However, of all the example calculations on the new law that I have have seen overall in the media, it looks as if EVs generally will be cheaper in the lower end (up to $60,000 – $80,000), and ICE vehicles will be more expensive. On top of that, carbon polluting fuels will be increasingly expensive both due to lower demand and higher taxes, but as I have said before, all this may not matter much. EVs have the price potential to knock the bottom out of the whole vehicle market when batteries get cheap enough. It is only a matter of how long the agonizing change will take. 5 years? 10? 20? It’s anybody’s guess. Nonetheless, the ICE age is coming to an end, but that’s hardly news anymore.

Danish EV Market Is Ripe

By the way. When can you get your new EV in Denmark? The Association of Danish EV owners (FDEL) called up all the dealers and got these approximate delivery times:

Audi e-tron: 2 months.
BMW i3: 3 months.
DS3 Crossback E-tense: 2 weeks to 3 months.
Fiat 500: December 2020.
Ford Mustang Mach E: Q1 2021.
Honda e: 2 months.
Jaguar I-PACE: In stock .
Kia e-Niro 39/64 kWh: In stock or up to 5 months.
Kia e-Soul 39/64 kWh: In stock or up to 5 months.
Hyundai Kona 39/64 kWh: In stock.
Hyundai IONIQ 39 kWh: In stock.
Maxus Euniq: In stock.
Mazda MX-30: In stock.
Mercedes EQA: Q1 2021.
Mercedes EQC: 3 months.
Mercedes EQS: Preorders open 2021.
Mercedes EQV: 3 months.
MG ZS: In stock.
Mini Cooper SE: 3 months.
Nissan Ariya: Autumn 2021.
Nissan LEAF 40 kWh: In stock.
Nissan LEAF e+/62 kWh: 2 months.
Opel e-Corsa: Q1 2021.
Opel Mokka e: Q1 2021.
Peugeot e-208: December 2020.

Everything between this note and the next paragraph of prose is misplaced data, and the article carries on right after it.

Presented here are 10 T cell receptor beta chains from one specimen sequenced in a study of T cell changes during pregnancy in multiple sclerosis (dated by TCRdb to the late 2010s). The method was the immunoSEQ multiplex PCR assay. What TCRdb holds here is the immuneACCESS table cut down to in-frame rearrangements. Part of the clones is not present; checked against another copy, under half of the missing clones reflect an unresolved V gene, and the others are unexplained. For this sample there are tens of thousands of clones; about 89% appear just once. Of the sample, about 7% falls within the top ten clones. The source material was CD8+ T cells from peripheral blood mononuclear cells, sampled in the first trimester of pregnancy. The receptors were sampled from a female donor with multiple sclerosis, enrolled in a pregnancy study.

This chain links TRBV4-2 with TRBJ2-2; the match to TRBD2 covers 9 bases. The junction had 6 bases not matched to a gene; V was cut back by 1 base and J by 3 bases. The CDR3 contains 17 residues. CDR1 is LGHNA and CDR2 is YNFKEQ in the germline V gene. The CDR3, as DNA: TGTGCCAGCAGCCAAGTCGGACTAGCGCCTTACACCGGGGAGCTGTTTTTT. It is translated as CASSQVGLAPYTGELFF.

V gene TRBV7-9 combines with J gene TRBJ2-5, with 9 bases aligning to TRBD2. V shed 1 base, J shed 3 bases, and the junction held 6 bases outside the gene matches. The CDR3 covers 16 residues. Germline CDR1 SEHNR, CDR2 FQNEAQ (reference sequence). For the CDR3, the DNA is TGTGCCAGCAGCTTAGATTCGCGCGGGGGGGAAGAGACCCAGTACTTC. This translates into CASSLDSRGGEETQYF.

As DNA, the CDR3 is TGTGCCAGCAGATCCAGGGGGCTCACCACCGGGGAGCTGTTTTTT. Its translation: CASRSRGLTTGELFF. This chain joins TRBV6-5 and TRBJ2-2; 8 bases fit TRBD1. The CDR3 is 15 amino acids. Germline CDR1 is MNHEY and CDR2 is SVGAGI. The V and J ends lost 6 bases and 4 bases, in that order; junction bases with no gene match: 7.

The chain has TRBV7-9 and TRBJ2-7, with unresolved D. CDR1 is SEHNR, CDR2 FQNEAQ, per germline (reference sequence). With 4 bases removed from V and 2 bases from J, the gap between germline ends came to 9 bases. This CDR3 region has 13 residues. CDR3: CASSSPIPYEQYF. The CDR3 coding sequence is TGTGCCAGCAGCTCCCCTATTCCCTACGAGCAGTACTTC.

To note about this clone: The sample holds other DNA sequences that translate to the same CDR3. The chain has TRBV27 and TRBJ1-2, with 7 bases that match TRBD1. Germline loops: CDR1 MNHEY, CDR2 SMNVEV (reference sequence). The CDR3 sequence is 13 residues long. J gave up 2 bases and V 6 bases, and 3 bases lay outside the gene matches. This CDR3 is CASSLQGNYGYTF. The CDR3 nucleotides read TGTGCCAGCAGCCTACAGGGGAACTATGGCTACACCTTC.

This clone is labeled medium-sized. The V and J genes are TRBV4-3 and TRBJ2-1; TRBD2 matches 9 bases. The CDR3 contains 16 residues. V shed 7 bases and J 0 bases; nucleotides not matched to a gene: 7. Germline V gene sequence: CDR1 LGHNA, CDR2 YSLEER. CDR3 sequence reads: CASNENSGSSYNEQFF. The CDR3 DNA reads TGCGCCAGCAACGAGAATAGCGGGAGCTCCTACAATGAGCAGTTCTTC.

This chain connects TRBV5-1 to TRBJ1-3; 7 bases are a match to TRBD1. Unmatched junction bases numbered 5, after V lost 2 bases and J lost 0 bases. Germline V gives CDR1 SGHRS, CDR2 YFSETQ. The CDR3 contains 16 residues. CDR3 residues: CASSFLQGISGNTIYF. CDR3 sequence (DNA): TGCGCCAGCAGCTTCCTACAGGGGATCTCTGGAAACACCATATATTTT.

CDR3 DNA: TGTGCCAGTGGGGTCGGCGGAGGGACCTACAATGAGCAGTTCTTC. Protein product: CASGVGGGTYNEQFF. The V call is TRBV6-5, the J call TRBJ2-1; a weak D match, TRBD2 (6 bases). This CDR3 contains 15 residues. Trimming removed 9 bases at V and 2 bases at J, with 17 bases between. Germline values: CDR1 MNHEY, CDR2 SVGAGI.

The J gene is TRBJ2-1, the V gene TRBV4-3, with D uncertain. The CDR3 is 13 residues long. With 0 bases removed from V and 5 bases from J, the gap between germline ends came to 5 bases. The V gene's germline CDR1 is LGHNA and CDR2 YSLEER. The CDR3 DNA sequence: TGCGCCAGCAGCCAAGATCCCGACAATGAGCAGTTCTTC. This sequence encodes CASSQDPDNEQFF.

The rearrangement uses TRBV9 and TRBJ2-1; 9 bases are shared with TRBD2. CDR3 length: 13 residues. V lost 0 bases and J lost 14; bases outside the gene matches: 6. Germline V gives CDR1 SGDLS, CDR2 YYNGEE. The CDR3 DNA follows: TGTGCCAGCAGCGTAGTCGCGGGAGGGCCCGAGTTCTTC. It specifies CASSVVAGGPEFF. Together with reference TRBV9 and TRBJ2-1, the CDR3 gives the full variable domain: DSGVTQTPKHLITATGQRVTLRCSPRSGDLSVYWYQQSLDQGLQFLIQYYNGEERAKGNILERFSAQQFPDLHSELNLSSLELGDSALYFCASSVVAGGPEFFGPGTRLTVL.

Peugeot e-2008: In stock.
Porsche Taycan: 3 months.
Renault ZOE 52 kWh, CCS: In stock or up to 3 months.
Skoda Enyaq: Q2 2021.
Tesla Model Y: Q4 2021.
Tesla Model 3: In stock or up to 3 months.
Tesla Model S: In stock or up to 4 months.
Tesla Model X: In stock or up to 4 months.
Volvo XC40 Recharge: Q4 2021.
VW ID.3: In stock or up to 3 months.

Photo by Jesper Berggreen IAA 2019

If you choose to buy a Tesla, feel free to use my referral link to get lots of free miles: https://ts.la/jesper18367 
 


 


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About the Author

Jesper had his perspective on the world expanded vastly after having attended primary school in rural Africa in the early 1980s. And while educated a computer programmer and laboratory technician, working with computers and lab-robots at the institute of forensic medicine in Aarhus, Denmark, he never forgets what life is like having nothing. Thus it became obvious for him that technological advancement is necessary for the prosperity of all humankind, sharing this one vessel we call planet earth. However, technology has to be smart, clean, sustainable, widely accessible, and democratic in order to change the world for the better. Writing about clean energy, electric transportation, energy poverty, and related issues, he gets the message through to anyone who wants to know better. Jesper is founder of Lifelike.dk and a long-term investor in Tesla, Ørsted, and Vestas.